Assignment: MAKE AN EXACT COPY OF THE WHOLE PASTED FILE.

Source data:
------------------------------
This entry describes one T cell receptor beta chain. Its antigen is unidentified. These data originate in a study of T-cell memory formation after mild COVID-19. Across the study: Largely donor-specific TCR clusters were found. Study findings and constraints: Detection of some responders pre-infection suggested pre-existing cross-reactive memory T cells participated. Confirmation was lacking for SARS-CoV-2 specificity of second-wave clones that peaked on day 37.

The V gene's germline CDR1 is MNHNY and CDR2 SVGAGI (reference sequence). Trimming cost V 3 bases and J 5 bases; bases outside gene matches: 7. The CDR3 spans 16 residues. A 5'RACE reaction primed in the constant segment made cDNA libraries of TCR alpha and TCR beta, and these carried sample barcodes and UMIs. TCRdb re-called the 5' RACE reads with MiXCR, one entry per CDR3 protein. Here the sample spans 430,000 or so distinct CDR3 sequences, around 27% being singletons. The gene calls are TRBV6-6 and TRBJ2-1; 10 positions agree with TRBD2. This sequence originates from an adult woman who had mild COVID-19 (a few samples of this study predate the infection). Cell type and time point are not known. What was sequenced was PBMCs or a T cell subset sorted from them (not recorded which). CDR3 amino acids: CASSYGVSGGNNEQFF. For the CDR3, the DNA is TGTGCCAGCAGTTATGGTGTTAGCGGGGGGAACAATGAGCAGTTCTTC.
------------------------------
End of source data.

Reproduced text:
This entry describes one T cell receptor beta chain. Its antigen is unidentified. These data originate in a study of T-cell memory formation after mild COVID-19. Across the study: Largely donor-specific TCR clusters were found. Study findings and constraints: Detection of some responders pre-infection suggested pre-existing cross-reactive memory T cells participated. Confirmation was lacking for SARS-CoV-2 specificity of second-wave clones that peaked on day 37.

The V gene's germline CDR1 is MNHNY and CDR2 SVGAGI (reference sequence). Trimming cost V 3 bases and J 5 bases; bases outside gene matches: 7. The CDR3 spans 16 residues. A 5'RACE reaction primed in the constant segment made cDNA libraries of TCR alpha and TCR beta, and these carried sample barcodes and UMIs. TCRdb re-called the 5' RACE reads with MiXCR, one entry per CDR3 protein. Here the sample spans 430,000 or so distinct CDR3 sequences, around 27% being singletons. The gene calls are TRBV6-6 and TRBJ2-1; 10 positions agree with TRBD2. This sequence originates from an adult woman who had mild COVID-19 (a few samples of this study predate the infection). Cell type and time point are not known. What was sequenced was PBMCs or a T cell subset sorted from them (not recorded which). CDR3 amino acids: CASSYGVSGGNNEQFF. For the CDR3, the DNA is TGTGCCAGCAGTTATGGTGTTAGCGGGGGGAACAATGAGCAGTTCTTC.